Asker Husain, a resident of UK, was in London when 7/7 (the July 7, 2005 London bombings which targeted civilians using the public transport system) happened. “One of my lawyers was in the underground carriage next to the one that blew up. He was severely traumatised and had to receive psychiatric help for over a year. He no longer travels by the tube. My main concern was how people would react to me. I obviously look Asian, just like the bombers. I had my back pack, just like the attackers. I thought that given the circumstances, I would get an adverse reaction from the general public as I made my way home.” Husain was lucky as he did not get the adverse reaction he was apprehensive of. He was also fortunate he did not face trauma at close quarters, unlike his friend.
Complications resulting from PTSD are not limited to just nightmares and flashbacks; it can result in anxiety, panic attacks, depression as well as substance abuse and alcoholism. PTSD can, if left untreated, potentially destroy a person’s life.
Forms of treatment vary but for that the first step would have to be recognition. The attitude of “khud hee theek ho jayega” (the problem will get solved itself) does not work. The earlier the detection, the better the chances of solving the problem. A strong support system works, as does talking about the incident with people who have undergone similar experiences.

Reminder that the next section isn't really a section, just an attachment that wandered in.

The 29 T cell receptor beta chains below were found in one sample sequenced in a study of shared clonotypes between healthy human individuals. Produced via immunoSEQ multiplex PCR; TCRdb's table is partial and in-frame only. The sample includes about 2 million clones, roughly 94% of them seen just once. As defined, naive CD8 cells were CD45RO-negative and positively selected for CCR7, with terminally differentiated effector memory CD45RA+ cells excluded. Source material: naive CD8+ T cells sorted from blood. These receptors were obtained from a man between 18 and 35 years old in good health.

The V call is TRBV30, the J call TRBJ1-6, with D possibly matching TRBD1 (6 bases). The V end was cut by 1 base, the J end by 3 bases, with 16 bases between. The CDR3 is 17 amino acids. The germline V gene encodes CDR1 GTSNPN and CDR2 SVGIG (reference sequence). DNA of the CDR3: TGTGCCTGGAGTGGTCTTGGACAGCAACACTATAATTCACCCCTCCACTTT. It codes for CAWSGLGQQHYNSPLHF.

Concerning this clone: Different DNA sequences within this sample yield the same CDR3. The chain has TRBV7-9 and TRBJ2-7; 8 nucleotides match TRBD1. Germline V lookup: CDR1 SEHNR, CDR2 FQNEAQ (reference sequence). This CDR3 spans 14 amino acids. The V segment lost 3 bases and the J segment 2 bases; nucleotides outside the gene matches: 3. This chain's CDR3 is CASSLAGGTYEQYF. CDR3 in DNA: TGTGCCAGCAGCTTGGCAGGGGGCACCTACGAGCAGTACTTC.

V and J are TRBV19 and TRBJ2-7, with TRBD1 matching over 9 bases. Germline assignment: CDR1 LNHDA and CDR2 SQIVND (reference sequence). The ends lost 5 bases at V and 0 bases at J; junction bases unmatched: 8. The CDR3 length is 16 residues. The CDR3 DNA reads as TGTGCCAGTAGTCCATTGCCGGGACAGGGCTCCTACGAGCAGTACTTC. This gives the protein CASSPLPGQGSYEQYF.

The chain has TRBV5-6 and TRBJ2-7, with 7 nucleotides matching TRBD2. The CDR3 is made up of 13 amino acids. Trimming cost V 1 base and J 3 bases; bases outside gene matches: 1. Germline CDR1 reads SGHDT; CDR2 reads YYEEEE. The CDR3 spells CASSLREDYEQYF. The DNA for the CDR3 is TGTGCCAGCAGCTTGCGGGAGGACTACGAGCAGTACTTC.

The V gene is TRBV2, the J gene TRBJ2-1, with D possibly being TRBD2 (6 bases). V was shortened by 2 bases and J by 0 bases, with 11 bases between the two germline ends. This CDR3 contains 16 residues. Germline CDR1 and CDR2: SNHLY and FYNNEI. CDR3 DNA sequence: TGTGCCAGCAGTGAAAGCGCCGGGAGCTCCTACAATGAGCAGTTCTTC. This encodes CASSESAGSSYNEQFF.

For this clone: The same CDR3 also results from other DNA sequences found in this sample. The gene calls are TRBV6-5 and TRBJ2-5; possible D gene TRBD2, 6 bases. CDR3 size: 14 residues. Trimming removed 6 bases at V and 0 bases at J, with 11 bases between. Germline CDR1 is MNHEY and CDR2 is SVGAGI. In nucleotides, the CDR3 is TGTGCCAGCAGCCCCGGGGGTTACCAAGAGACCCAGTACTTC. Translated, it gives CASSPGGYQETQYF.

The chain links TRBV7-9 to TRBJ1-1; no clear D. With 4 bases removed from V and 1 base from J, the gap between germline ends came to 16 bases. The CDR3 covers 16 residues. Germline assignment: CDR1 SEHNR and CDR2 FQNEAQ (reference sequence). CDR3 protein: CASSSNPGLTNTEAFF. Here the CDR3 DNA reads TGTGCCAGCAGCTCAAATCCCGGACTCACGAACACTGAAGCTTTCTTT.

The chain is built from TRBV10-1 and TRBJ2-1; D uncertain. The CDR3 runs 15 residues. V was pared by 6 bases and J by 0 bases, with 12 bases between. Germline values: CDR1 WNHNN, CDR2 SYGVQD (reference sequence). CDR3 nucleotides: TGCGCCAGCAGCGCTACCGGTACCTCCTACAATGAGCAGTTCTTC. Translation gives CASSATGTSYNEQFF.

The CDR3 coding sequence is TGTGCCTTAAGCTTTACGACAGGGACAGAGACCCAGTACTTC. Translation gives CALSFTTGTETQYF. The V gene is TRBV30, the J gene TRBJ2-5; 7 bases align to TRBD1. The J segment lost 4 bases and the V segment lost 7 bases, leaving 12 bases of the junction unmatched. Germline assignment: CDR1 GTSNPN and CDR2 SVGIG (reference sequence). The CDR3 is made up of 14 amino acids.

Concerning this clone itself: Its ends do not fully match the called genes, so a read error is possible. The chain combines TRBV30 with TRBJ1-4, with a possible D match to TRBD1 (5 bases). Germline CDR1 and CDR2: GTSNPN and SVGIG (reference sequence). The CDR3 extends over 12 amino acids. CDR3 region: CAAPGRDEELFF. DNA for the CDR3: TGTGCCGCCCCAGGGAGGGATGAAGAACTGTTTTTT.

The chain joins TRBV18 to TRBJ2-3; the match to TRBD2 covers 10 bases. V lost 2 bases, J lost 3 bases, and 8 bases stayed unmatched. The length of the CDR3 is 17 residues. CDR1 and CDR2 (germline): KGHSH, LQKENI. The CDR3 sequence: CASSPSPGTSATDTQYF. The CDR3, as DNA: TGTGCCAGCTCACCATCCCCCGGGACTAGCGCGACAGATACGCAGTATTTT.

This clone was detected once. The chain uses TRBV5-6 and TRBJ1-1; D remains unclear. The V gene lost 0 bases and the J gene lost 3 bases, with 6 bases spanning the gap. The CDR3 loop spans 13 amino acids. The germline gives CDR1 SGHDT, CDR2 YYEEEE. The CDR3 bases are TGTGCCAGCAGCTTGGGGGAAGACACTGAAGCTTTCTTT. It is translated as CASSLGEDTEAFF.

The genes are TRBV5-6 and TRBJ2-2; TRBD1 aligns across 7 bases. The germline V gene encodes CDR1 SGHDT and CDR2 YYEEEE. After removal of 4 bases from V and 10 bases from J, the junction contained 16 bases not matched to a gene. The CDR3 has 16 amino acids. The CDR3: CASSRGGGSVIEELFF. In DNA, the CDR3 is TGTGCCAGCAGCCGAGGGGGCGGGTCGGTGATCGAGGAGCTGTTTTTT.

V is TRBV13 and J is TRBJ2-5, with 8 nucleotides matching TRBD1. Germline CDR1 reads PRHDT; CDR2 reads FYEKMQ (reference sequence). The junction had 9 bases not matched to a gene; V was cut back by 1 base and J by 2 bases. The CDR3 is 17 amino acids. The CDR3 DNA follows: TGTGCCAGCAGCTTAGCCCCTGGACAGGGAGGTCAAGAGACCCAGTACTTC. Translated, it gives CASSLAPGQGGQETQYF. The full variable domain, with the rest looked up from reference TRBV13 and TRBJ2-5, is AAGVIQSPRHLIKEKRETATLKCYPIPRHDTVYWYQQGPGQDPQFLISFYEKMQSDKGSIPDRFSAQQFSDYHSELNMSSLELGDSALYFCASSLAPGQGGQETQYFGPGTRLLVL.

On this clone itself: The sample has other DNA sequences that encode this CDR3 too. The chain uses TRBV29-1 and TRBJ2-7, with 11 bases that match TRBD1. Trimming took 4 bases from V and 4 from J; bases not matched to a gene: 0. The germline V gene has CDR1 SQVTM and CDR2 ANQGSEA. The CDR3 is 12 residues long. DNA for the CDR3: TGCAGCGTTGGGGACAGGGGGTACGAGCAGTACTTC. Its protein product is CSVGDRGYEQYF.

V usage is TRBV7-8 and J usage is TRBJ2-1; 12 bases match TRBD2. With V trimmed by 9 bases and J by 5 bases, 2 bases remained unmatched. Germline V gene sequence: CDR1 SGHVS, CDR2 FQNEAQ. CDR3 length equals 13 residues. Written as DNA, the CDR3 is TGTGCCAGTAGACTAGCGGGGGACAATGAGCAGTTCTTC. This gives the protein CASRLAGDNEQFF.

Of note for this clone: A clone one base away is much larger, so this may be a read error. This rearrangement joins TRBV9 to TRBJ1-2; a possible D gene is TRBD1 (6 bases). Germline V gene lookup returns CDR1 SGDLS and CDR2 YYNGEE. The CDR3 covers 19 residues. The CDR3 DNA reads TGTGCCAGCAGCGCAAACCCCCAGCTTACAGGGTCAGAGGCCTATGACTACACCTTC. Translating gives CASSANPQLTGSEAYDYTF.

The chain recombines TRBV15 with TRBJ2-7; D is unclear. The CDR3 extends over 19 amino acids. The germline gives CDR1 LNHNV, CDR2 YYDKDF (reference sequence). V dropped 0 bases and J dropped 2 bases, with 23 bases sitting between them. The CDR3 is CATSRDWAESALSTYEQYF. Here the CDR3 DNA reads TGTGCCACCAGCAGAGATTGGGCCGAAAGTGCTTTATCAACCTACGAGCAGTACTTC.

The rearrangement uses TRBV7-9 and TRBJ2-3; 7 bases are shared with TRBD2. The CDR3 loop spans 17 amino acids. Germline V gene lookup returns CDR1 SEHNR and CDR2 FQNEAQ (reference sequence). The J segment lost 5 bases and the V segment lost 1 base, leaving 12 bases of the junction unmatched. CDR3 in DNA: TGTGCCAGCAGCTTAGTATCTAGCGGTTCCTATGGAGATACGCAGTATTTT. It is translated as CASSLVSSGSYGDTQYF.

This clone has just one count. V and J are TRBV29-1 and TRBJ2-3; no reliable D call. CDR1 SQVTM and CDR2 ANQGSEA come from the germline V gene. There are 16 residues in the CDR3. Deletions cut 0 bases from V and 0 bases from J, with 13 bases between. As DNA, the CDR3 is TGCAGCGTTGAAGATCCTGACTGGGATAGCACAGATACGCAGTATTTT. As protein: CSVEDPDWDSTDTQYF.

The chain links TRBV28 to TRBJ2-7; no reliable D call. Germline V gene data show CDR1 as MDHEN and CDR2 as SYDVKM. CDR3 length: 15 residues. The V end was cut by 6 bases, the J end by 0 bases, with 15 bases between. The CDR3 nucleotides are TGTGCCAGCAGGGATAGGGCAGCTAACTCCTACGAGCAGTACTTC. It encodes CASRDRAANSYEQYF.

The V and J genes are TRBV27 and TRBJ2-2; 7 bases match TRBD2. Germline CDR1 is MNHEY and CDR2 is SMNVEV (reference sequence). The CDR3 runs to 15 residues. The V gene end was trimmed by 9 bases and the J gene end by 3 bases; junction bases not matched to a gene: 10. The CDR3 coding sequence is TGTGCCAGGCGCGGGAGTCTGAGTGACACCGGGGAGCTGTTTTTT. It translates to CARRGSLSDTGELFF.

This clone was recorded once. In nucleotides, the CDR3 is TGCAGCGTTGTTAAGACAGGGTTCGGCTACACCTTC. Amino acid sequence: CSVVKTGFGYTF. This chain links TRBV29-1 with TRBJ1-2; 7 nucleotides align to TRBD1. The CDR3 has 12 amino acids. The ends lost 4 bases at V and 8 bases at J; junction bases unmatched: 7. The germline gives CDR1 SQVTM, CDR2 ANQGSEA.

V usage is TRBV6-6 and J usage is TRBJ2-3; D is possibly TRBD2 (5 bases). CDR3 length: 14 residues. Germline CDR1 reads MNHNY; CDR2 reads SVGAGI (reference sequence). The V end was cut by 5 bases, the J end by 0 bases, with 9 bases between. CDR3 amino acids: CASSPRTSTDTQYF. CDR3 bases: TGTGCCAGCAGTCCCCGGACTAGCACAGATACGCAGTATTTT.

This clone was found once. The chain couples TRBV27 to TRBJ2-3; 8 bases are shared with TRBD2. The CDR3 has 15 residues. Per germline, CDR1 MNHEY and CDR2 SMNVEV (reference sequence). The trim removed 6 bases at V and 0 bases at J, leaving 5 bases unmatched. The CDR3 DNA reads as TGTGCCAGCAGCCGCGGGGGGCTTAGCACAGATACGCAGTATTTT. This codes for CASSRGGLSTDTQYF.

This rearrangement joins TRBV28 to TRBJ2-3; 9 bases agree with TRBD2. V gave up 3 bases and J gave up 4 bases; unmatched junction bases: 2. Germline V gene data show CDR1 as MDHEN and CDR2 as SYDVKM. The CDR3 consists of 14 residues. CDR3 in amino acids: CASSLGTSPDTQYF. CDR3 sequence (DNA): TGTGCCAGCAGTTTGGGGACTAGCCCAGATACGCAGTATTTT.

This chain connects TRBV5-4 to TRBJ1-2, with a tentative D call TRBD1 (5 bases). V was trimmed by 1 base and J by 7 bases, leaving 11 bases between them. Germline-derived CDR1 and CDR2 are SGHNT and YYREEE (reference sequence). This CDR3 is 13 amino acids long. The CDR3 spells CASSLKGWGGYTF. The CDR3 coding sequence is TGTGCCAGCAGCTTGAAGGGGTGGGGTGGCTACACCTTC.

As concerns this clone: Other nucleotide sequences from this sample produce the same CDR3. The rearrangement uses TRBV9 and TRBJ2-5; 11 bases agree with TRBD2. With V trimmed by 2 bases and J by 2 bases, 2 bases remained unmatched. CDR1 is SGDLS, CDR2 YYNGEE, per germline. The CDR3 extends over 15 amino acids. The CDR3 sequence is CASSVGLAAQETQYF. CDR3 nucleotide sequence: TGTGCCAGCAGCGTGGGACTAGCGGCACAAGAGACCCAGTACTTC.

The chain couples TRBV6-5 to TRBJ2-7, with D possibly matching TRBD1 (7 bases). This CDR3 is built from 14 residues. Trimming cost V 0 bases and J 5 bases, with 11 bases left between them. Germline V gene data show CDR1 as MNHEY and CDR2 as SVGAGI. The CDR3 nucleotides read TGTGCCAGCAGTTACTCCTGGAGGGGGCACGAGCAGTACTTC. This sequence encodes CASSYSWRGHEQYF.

A form of treatment called “desensitisation” may also be used, where the victim is encouraged to talk about it and vent pent up emotions and memories of the incident. Over time, the memories, because of being relived repeatedly, become less frightful. Thus, the phenomenon we see in Pakistan and often criticise, of people becoming numb to things happening around them, might actually be a natural defence mechanism of the human system. When traumatic situations occur so repeatedly in a community, after a while numbness sets in. While apathy and indifference is unhealthy, zoning out may be the only way of dealing with it. A prettier word, of course, would be resilience.